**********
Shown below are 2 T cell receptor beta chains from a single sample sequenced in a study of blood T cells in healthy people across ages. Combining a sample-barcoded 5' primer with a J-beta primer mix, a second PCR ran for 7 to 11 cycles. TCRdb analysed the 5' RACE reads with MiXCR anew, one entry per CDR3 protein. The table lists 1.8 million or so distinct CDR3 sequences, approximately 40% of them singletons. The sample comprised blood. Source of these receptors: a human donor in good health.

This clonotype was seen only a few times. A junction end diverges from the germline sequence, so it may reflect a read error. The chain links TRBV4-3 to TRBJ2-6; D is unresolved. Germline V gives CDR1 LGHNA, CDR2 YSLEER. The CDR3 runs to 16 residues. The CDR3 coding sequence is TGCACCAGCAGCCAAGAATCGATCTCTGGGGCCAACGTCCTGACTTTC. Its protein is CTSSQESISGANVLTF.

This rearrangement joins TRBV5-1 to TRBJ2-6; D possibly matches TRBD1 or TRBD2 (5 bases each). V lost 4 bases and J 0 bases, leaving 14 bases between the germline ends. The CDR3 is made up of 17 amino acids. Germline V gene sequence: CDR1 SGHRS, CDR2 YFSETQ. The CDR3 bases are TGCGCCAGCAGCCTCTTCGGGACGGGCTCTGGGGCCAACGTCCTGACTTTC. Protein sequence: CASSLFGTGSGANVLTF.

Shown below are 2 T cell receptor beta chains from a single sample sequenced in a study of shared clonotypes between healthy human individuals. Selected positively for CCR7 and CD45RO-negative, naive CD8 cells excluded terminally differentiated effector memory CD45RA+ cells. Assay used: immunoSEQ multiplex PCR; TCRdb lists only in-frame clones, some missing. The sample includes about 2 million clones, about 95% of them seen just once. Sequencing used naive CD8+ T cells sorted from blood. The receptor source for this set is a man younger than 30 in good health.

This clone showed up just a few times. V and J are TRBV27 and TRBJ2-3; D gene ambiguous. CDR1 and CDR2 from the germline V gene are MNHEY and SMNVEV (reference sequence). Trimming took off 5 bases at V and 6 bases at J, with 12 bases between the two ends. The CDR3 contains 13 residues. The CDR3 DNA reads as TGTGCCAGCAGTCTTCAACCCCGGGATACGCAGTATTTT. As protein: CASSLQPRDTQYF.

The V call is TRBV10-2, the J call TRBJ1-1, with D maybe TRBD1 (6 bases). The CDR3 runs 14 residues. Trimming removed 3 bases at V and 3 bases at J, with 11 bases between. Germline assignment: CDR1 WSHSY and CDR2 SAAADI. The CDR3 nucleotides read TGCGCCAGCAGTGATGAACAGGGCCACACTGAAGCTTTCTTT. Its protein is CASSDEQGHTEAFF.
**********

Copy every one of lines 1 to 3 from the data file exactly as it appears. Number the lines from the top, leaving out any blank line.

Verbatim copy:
Shown below are 2 T cell receptor beta chains from a single sample sequenced in a study of blood T cells in healthy people across ages. Combining a sample-barcoded 5' primer with a J-beta primer mix, a second PCR ran for 7 to 11 cycles. TCRdb analysed the 5' RACE reads with MiXCR anew, one entry per CDR3 protein. The table lists 1.8 million or so distinct CDR3 sequences, approximately 40% of them singletons. The sample comprised blood. Source of these receptors: a human donor in good health.

This clonotype was seen only a few times. A junction end diverges from the germline sequence, so it may reflect a read error. The chain links TRBV4-3 to TRBJ2-6; D is unresolved. Germline V gives CDR1 LGHNA, CDR2 YSLEER. The CDR3 runs to 16 residues. The CDR3 coding sequence is TGCACCAGCAGCCAAGAATCGATCTCTGGGGCCAACGTCCTGACTTTC. Its protein is CTSSQESISGANVLTF.

This rearrangement joins TRBV5-1 to TRBJ2-6; D possibly matches TRBD1 or TRBD2 (5 bases each). V lost 4 bases and J 0 bases, leaving 14 bases between the germline ends. The CDR3 is made up of 17 amino acids. Germline V gene sequence: CDR1 SGHRS, CDR2 YFSETQ. The CDR3 bases are TGCGCCAGCAGCCTCTTCGGGACGGGCTCTGGGGCCAACGTCCTGACTTTC. Protein sequence: CASSLFGTGSGANVLTF.